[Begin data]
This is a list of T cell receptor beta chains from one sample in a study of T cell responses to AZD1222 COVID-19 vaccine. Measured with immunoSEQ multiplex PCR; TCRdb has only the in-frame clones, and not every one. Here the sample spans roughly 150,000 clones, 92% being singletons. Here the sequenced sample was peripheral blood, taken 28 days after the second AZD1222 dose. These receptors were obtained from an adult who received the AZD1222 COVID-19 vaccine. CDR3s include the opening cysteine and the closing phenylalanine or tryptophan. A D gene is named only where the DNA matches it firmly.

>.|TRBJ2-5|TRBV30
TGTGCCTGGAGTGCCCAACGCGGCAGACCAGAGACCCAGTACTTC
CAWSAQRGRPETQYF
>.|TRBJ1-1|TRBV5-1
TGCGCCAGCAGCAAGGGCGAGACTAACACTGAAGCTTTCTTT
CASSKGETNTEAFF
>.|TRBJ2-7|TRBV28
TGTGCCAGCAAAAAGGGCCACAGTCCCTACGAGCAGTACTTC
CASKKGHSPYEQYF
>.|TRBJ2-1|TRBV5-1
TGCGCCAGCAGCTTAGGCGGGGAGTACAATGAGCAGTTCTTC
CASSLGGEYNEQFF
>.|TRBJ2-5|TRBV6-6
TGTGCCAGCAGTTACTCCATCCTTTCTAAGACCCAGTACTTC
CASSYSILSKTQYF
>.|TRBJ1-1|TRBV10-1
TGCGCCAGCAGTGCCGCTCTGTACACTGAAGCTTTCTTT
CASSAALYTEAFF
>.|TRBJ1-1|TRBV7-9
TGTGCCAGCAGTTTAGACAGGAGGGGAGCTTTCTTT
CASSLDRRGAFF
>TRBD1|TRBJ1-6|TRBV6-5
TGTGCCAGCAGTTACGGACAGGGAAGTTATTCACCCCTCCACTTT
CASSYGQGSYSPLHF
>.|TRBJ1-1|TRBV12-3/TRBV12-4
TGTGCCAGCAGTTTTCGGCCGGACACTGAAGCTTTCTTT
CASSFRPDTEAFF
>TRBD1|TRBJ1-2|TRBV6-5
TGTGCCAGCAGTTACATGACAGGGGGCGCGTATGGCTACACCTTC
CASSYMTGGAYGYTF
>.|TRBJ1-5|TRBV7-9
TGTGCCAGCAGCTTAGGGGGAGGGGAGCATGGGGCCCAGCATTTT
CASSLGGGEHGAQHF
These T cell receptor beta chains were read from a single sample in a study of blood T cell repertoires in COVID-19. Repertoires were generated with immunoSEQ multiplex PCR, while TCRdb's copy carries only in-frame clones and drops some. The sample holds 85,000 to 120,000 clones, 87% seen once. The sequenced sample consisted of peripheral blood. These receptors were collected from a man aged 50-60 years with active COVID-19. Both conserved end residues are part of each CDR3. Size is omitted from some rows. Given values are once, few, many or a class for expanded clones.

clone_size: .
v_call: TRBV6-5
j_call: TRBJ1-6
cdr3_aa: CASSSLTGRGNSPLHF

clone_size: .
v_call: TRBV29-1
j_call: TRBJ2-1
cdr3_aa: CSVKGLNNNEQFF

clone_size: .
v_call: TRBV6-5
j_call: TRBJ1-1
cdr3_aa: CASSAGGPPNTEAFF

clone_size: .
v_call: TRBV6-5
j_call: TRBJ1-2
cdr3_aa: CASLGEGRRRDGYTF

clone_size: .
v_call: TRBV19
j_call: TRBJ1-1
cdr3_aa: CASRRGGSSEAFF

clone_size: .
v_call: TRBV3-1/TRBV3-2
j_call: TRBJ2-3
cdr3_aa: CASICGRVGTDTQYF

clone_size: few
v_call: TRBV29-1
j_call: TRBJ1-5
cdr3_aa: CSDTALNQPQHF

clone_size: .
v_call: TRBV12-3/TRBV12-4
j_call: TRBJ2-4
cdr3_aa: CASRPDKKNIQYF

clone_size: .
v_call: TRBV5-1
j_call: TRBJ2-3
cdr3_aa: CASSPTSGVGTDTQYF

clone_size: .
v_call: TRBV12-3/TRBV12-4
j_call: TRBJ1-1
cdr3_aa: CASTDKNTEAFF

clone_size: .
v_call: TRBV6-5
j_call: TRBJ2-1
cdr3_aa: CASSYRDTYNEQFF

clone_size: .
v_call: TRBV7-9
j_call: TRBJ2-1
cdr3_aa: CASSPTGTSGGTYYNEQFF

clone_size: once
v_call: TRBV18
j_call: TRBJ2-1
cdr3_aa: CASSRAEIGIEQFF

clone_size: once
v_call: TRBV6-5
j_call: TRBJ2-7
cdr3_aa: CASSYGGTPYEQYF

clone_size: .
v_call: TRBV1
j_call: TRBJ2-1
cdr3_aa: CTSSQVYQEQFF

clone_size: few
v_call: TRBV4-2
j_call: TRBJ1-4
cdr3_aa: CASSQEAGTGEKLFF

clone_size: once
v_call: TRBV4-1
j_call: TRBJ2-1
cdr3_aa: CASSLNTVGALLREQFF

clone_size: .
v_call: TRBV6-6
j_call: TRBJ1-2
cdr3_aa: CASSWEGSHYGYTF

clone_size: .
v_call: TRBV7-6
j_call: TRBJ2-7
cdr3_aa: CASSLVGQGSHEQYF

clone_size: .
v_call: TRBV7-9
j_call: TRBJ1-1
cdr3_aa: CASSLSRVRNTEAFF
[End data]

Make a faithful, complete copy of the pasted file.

This is a list of T cell receptor beta chains from one sample in a study of T cell responses to AZD1222 COVID-19 vaccine. Measured with immunoSEQ multiplex PCR; TCRdb has only the in-frame clones, and not every one. Here the sample spans roughly 150,000 clones, 92% being singletons. Here the sequenced sample was peripheral blood, taken 28 days after the second AZD1222 dose. These receptors were obtained from an adult who received the AZD1222 COVID-19 vaccine. CDR3s include the opening cysteine and the closing phenylalanine or tryptophan. A D gene is named only where the DNA matches it firmly.

>.|TRBJ2-5|TRBV30
TGTGCCTGGAGTGCCCAACGCGGCAGACCAGAGACCCAGTACTTC
CAWSAQRGRPETQYF
>.|TRBJ1-1|TRBV5-1
TGCGCCAGCAGCAAGGGCGAGACTAACACTGAAGCTTTCTTT
CASSKGETNTEAFF
>.|TRBJ2-7|TRBV28
TGTGCCAGCAAAAAGGGCCACAGTCCCTACGAGCAGTACTTC
CASKKGHSPYEQYF
>.|TRBJ2-1|TRBV5-1
TGCGCCAGCAGCTTAGGCGGGGAGTACAATGAGCAGTTCTTC
CASSLGGEYNEQFF
>.|TRBJ2-5|TRBV6-6
TGTGCCAGCAGTTACTCCATCCTTTCTAAGACCCAGTACTTC
CASSYSILSKTQYF
>.|TRBJ1-1|TRBV10-1
TGCGCCAGCAGTGCCGCTCTGTACACTGAAGCTTTCTTT
CASSAALYTEAFF
>.|TRBJ1-1|TRBV7-9
TGTGCCAGCAGTTTAGACAGGAGGGGAGCTTTCTTT
CASSLDRRGAFF
>TRBD1|TRBJ1-6|TRBV6-5
TGTGCCAGCAGTTACGGACAGGGAAGTTATTCACCCCTCCACTTT
CASSYGQGSYSPLHF
>.|TRBJ1-1|TRBV12-3/TRBV12-4
TGTGCCAGCAGTTTTCGGCCGGACACTGAAGCTTTCTTT
CASSFRPDTEAFF
>TRBD1|TRBJ1-2|TRBV6-5
TGTGCCAGCAGTTACATGACAGGGGGCGCGTATGGCTACACCTTC
CASSYMTGGAYGYTF
>.|TRBJ1-5|TRBV7-9
TGTGCCAGCAGCTTAGGGGGAGGGGAGCATGGGGCCCAGCATTTT
CASSLGGGEHGAQHF
These T cell receptor beta chains were read from a single sample in a study of blood T cell repertoires in COVID-19. Repertoires were generated with immunoSEQ multiplex PCR, while TCRdb's copy carries only in-frame clones and drops some. The sample holds 85,000 to 120,000 clones, 87% seen once. The sequenced sample consisted of peripheral blood. These receptors were collected from a man aged 50-60 years with active COVID-19. Both conserved end residues are part of each CDR3. Size is omitted from some rows. Given values are once, few, many or a class for expanded clones.

clone_size: .
v_call: TRBV6-5
j_call: TRBJ1-6
cdr3_aa: CASSSLTGRGNSPLHF

clone_size: .
v_call: TRBV29-1
j_call: TRBJ2-1
cdr3_aa: CSVKGLNNNEQFF

clone_size: .
v_call: TRBV6-5
j_call: TRBJ1-1
cdr3_aa: CASSAGGPPNTEAFF

clone_size: .
v_call: TRBV6-5
j_call: TRBJ1-2
cdr3_aa: CASLGEGRRRDGYTF

clone_size: .
v_call: TRBV19
j_call: TRBJ1-1
cdr3_aa: CASRRGGSSEAFF

clone_size: .
v_call: TRBV3-1/TRBV3-2
j_call: TRBJ2-3
cdr3_aa: CASICGRVGTDTQYF

clone_size: few
v_call: TRBV29-1
j_call: TRBJ1-5
cdr3_aa: CSDTALNQPQHF

clone_size: .
v_call: TRBV12-3/TRBV12-4
j_call: TRBJ2-4
cdr3_aa: CASRPDKKNIQYF

clone_size: .
v_call: TRBV5-1
j_call: TRBJ2-3
cdr3_aa: CASSPTSGVGTDTQYF

clone_size: .
v_call: TRBV12-3/TRBV12-4
j_call: TRBJ1-1
cdr3_aa: CASTDKNTEAFF

clone_size: .
v_call: TRBV6-5
j_call: TRBJ2-1
cdr3_aa: CASSYRDTYNEQFF

clone_size: .
v_call: TRBV7-9
j_call: TRBJ2-1
cdr3_aa: CASSPTGTSGGTYYNEQFF

clone_size: once
v_call: TRBV18
j_call: TRBJ2-1
cdr3_aa: CASSRAEIGIEQFF

clone_size: once
v_call: TRBV6-5
j_call: TRBJ2-7
cdr3_aa: CASSYGGTPYEQYF

clone_size: .
v_call: TRBV1
j_call: TRBJ2-1
cdr3_aa: CTSSQVYQEQFF

clone_size: few
v_call: TRBV4-2
j_call: TRBJ1-4
cdr3_aa: CASSQEAGTGEKLFF

clone_size: once
v_call: TRBV4-1
j_call: TRBJ2-1
cdr3_aa: CASSLNTVGALLREQFF

clone_size: .
v_call: TRBV6-6
j_call: TRBJ1-2
cdr3_aa: CASSWEGSHYGYTF

clone_size: .
v_call: TRBV7-6
j_call: TRBJ2-7
cdr3_aa: CASSLVGQGSHEQYF

clone_size: .
v_call: TRBV7-9
j_call: TRBJ1-1
cdr3_aa: CASSLSRVRNTEAFF